This article first appeared in the St. Louis Beacon: October 1, 2008 - I first suspected that Boswell's life would be shortened after he bit my wife on our nuptial bed. Boswell was my dog, a feisty Toto-like terrier who shared my bachelor bed and resented the intrusion of a woman where he felt a dog -- Boswell -- ought to be. As it turns out, my suspicion was correct, and he did not live out the year. Staying with others while I and my bride were overseas, Boswell resented being denied chicken bones, ate them anyway, and died of the consequences. To this day I miss him.
As the years passed, I found myself wondering about Boswell's origins. From what creature did the domestic dog arise? Darwin suggested that wolves, coyotes and jackals -- all of which can interbreed and produce fertile offspring -- may all have played a role, producing a complex dog ancestry that would be impossible to unravel. In the 1950s, Nobel Prize-winning behaviorist Konrad Lorenz suggested some dog breeds derive from jackals, others from wolves.
Based on anatomy, most biologists have put their money on the wolf, but until recently there was little hard evidence, and, as you might expect if you know scientists, lots of opinions.
Although the issue is still argued ferociously by dog fanciers, for scientists it was settled almost a decade ago by an international team of scientists led by Robert Wayne of the University of California, Los Angeles. To sort out the evolutionary origin of the family dog, Wayne and his colleagues used the techniques of molecular biology to compare the genes of dogs with those of wolves, coyotes and jackals.
Wayne's team collected blood, tissue, or hair from 140 dogs of 67 breeds, and 162 wolves from North America, Europe, Asia, and Arabia. From each sample they extracted DNA from the tiny organelles within cells called mitochondria.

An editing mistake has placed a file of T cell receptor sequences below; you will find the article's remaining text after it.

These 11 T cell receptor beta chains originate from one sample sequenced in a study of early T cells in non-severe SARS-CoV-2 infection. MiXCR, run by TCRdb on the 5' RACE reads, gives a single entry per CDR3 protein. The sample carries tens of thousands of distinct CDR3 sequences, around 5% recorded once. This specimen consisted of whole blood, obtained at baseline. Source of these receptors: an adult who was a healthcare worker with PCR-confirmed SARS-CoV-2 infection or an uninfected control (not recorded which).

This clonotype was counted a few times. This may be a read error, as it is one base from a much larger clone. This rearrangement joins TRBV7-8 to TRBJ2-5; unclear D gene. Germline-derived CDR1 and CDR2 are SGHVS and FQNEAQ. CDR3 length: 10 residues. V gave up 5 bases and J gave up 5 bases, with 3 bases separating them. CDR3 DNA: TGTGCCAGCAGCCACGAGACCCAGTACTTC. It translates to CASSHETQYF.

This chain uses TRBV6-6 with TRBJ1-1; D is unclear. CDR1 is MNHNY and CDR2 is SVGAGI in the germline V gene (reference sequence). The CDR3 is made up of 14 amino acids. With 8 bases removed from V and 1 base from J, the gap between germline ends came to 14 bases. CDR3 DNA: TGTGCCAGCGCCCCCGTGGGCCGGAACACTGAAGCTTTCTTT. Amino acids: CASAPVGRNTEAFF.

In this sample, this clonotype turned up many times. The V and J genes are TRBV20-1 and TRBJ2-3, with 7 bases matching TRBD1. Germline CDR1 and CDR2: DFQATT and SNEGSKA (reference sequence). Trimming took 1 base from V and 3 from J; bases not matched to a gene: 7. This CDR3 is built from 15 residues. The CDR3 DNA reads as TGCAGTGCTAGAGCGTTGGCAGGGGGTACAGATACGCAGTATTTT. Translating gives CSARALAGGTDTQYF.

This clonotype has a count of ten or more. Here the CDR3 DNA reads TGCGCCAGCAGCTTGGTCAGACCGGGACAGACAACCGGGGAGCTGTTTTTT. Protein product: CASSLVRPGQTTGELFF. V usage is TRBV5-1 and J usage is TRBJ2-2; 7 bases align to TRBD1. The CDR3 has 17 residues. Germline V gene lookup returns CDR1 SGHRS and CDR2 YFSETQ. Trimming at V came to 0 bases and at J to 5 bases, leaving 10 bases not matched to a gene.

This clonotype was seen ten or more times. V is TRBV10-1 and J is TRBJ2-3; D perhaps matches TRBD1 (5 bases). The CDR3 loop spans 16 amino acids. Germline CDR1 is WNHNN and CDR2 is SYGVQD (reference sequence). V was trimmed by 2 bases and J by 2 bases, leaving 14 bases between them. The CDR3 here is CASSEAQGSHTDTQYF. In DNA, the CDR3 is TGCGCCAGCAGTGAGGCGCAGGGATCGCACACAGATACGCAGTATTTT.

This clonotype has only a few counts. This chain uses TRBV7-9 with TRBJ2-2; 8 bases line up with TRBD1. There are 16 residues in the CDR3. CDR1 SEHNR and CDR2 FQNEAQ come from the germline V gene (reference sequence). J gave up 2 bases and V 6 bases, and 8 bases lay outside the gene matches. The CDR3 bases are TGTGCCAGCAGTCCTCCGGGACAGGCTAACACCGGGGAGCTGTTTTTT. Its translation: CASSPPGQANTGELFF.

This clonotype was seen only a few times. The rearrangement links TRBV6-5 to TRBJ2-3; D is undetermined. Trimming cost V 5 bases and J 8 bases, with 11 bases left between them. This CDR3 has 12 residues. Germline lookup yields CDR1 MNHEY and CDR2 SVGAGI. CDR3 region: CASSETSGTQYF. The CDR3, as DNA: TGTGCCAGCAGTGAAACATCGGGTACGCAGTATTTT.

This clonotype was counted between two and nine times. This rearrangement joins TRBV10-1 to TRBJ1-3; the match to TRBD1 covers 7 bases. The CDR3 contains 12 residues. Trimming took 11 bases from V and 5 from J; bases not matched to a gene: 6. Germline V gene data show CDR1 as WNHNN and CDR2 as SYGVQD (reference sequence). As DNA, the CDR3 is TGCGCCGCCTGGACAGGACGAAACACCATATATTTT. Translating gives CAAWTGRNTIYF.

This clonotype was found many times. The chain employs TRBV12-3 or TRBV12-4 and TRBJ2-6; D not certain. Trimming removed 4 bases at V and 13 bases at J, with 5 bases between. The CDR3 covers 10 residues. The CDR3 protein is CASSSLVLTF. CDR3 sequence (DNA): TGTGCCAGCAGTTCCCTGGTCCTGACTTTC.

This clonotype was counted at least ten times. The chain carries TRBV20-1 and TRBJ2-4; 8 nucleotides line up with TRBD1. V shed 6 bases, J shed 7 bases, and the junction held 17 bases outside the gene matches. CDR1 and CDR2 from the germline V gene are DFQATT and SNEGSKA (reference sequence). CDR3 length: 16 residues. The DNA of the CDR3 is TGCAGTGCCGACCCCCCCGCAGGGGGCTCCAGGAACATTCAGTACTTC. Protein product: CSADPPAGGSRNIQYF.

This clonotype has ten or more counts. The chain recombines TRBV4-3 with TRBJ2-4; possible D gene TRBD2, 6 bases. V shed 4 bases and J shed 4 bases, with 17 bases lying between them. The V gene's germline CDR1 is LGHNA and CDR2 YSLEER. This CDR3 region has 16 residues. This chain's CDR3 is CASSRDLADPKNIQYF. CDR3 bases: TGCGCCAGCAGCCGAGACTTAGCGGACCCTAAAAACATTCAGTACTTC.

While the chromosome DNA of an animal cell derives from both parents, the mitochondrial DNA comes entirely from the mother. Biologists love to study mitochondrial DNA because of this simple line of descent, female-to-female-to-female. As gene changes called mutations occur due to copying mistakes or DNA damage, the mitochondrial DNA of two diverging lines becomes more and more different. Ancestors can be clearly identified when you are studying mitochondrial DNA, because clusters of mutations are not shuffled into new combinations like the genes on chromosomes are. They remain together as a particular sequence, a signature of that line of descent.
When Wayne looked at his canine mitochondrial DNA samples, he found that wolves and coyotes differ by about 6 percent in their mitochondrial DNA, while wolves and dogs differ by only 1 percent. Already it smelled like the wolf was the ancestor.
Wayne's team then focused their attention on one small portion of the mitochondrial DNA called the control region, because this region of the DNA was known to vary a lot among mammals. Among the 67 breeds of dogs, Wayne's team found a total of 26 different sequences in the control region, each differing from the others at one or a few sites. No one breed had a characteristic sequence -- rather, the breeds of dogs share a common pool of genetic diversity.